Synapse Films presents
Fatal Frames (1996)
"He must have cut her into tiny bits, because they never did find the body."- Wendy Williams (Linnea Quigley)
Stars: Stefania Stella, Rick Gianasi, David Warbeck
Other Stars: Donald Pleasence, Leo Daniel, Alida Valli, Geoffrey Copleston, Linnea Quigley, Rossano Brazzi, Angus Scrimm
Director: Al Festa
Manufacturer: Global Vision
MPAA Rating: Not Rated for (gore, violence, nudity, sexual contact)
Run Time: 02h:05m:28s
Release Date: 2001-03-27
DVD ReviewSometimes directors of music videos and commercials successfully make the transition to director of feature films. Most of the time, however, in such cases there tends to be an excess of style at the expense of substance. Al Festa rather successfully (but not wholly so) navigates this course with his 1996 cult hit, Fatal Frames.
Music video director Alex Ritt (Rick Gianasi) is contacted by Dan Antonucci (Leo Daniel) to come to Rome to make a video for rising star Stefania Stella (as herself). Ritt agrees, though still mourning the murder of his wife. When he arrives in Rome, he witnesses the murder of a young woman he was supposed to meet. When he returns from fetching the police, there is no sign of the killer or the victim either. The police treat Ritt as daffy, until a videotape of the killing is provided to them. Soon one after another, women connected with Ritt are mercilessly butchered in the same way. What is the connection to Ritt? How does it fit in with a mysterious painting and its artist who refuses to stay dead?
The cast in general is decent, if not spectacular. Gianasi is acceptable though he has an occasional tendency to overact, as does Italian B-movie favorite David Warbeck, who plays the police commissioner pursuing the killer. Stefania Stella (the director's wife and also producer of the film) can only act in the broadest strokes, and her impenetrable accent makes listening to her part rather a chore. Oddly enough, this was the final picture for longtime stars Donald Pleasence and Rossano Brazzi; Pleasence died during filming and is rather abruptly written out of the film to the setting of a bad Halloween gag. Unfortunately, Pleasence must have died before he was able to dub his scenes, because only a bad imitation is heard throughout the picture. B-movie queen Linnea Quigley does a nice turn as parapsychologist Wendy Williams. Angus Scrimm (the Tall Man from the Phantasm series) provides a nasty cameo as the undead artist Andrea Pisani.
The music video style is in full force here, though at least not without respite. We suffer through numerous pointless dissolves, slow-motion shots, insanely fast cuts and wildly moving cameras. However, Festa does give us relief with fairly normal shots in between, which helps make these techniques a little more interesting. Color has an important part here, as the murder sequences are all shot through an orange filter, and others are shot through a blue filter. Nearly every scene is infused with vast quantities of dry ice fog; even indoor scenes improbably have a thorough coating of fog, which is really overdoing it badly.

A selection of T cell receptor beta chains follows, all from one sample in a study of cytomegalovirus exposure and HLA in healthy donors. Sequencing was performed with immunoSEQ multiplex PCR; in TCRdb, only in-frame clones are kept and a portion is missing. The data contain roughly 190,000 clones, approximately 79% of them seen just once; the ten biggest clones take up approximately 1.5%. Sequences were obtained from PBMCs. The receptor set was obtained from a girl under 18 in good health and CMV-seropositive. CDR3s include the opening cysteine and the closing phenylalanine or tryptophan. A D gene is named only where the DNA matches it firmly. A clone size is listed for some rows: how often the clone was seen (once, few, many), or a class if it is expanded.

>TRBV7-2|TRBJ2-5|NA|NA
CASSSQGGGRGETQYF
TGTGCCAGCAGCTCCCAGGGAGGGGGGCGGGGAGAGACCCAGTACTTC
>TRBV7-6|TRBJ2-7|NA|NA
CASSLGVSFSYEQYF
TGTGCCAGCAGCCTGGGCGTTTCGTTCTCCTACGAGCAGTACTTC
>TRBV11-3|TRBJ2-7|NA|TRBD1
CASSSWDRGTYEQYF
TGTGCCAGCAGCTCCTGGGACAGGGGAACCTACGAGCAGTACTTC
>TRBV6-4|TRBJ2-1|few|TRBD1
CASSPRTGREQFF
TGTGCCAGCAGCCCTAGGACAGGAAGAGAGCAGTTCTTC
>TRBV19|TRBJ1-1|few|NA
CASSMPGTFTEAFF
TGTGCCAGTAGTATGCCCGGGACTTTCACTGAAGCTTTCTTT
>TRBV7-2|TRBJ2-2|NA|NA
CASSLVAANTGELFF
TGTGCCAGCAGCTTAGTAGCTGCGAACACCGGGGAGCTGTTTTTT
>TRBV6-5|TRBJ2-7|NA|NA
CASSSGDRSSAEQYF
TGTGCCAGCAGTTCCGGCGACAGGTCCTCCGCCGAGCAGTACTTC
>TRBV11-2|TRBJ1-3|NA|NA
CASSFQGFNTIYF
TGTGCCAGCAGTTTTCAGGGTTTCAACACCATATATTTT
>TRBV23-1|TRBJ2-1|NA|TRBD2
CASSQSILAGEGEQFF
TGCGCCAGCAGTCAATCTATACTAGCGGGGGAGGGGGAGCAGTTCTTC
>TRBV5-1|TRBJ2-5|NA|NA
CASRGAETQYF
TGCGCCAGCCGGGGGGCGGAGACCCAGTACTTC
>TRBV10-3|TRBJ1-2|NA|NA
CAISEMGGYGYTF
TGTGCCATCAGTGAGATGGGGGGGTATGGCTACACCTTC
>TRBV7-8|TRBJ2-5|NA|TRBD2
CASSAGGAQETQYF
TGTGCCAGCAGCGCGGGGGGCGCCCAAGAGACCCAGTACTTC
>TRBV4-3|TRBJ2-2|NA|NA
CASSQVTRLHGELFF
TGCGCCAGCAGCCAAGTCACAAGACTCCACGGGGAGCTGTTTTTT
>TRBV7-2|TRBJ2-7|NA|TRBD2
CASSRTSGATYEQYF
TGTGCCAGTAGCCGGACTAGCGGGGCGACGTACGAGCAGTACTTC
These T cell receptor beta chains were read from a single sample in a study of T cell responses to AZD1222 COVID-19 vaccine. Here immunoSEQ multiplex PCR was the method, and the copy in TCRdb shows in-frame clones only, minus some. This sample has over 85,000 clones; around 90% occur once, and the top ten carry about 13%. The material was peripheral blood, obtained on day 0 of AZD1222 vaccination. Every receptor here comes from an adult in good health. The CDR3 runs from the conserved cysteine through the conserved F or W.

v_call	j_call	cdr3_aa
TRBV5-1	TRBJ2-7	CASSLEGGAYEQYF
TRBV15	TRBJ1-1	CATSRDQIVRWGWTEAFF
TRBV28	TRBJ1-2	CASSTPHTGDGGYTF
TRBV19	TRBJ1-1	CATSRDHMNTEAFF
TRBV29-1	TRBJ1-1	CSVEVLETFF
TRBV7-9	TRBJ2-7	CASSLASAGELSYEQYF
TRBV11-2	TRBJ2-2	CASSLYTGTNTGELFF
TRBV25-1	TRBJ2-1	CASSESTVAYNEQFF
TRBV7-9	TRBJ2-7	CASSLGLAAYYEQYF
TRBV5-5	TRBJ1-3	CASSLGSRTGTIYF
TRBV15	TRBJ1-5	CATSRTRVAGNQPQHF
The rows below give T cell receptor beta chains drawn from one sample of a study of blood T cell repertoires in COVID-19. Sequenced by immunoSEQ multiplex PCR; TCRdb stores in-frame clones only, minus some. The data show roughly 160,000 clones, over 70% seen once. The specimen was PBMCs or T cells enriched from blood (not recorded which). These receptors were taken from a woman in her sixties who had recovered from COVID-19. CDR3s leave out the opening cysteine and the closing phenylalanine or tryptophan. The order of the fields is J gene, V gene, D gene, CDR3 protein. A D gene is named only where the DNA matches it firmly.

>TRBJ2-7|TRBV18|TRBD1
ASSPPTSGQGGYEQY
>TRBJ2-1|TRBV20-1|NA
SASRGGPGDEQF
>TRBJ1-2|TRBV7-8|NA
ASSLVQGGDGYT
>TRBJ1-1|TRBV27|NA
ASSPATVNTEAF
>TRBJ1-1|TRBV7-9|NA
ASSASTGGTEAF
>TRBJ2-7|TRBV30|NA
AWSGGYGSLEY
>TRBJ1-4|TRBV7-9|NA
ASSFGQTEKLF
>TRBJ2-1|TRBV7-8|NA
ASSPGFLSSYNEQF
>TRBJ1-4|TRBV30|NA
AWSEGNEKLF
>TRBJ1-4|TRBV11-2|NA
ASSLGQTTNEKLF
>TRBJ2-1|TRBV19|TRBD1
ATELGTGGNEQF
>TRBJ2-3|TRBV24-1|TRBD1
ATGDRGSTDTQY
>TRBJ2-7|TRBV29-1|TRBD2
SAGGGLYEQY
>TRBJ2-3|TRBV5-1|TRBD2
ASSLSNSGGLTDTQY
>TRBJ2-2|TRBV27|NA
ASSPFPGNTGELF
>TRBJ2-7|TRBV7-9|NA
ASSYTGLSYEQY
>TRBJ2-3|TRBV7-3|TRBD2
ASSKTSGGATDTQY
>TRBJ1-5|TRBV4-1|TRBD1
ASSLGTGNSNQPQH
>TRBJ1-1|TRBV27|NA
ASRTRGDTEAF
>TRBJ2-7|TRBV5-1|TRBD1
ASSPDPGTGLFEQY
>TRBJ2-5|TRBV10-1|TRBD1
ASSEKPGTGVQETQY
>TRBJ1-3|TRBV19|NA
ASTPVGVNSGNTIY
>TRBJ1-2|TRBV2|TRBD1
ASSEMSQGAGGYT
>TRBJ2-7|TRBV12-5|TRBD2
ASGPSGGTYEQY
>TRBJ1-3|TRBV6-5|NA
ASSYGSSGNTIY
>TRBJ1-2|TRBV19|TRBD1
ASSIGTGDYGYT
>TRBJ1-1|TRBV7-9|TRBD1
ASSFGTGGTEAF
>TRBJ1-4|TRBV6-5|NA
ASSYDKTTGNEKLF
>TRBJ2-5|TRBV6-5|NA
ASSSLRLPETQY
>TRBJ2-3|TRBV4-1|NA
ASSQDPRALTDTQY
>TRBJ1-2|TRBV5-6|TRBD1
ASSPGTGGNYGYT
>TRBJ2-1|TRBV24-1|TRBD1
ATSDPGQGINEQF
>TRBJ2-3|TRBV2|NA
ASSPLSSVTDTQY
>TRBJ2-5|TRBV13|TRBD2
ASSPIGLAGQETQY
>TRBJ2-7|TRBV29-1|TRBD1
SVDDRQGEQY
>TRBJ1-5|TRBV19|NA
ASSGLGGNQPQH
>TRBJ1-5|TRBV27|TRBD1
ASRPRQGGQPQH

The songs (also written by Festa) are excruciatingly vacuous and boring Europop; thus makes the numerous sequences of shooting the video rather unpleasant. The proper film music (again by Festa) is primarily a riff on Carpenter's effective score for Halloween (with a casual swipe from Herrmann's Vertigo), though there are some nice touches here and there.
The script, again by Festa, is surprisingly strong. Upon a second viewing, what seemed innocuous lines assume a macabre double entendre status that makes one appreciate the picture a bit more than might be the case on a first viewing. Perhaps the best thing about the movie is the special effects work by Oscar®-winner Steve Johnson. The severed heads (of which there are several) look highly convincing, probably the first time I've ever felt that in a horror movie. The blood and gore are liberally applied, so fans of Eurohorror and the giallo will find much to like here.
In all, a decent serial killer film that is worth a look if you like this material.
Rating for Style: B-
Rating for Substance: B
|Aspect Ratio||1.85:1 - Widescreen|
|Original Aspect Ratio||yes|
Image Transfer Review: Disappointingly, this very recent picture is not given an anamorphic transfer. That's a shame, because the frequent tracking shots display heavy digital artifacting and moire which might have been helped by an anamorphic transfer. Colors and blacks are excellent, and detail is very good indeed. The image is occasionally grainy, but this appears to be limited to certain sequences and is no doubt part of the original film element. An attractive picture that isn't quite all that it could be.
Image Transfer Grade: B
Audio Transfer Review: This disc has one of the most aggressive surround mixes I've ever heard. It doesn't sound bad, but it's somewhat surprising in its intensity. Numerous scenes have excessive echoing that makes dialogue hard to understand (which is doubly a problem when heavy accents are involved). Foley effects are also mixed far too aggressively, attracting undue attention to themselves. If you like your soundtracks juiced, then this one is for you. Range is excellent and bass response very good for a 2.0 track. The sound is hiss- and noise-free.
Audio Transfer Grade: B+
Disc ExtrasStatic menu with music
Scene Access with 19 cues and remote access
Cast and Crew Biographies
Cast and Crew Filmographies
1 Original Trailer(s)
2 TV Spots/Teasers
0 Deleted Scenes
1 Feature/Episode commentary by Director Al Festa and star Stefania Stella
Layers Switch: 01h:33m:16s
- 3 Al Festa music videos
- 3 Stefania Stella music videos
Extras Grade: A-
Final CommentsA nice special edition of a cult favorite serial killer film. An anamorphic presentation would have been better, but this is certainly watchable. Plenty of extras are included to make fans very happy indeed.
Mark Zimmer 2001-03-30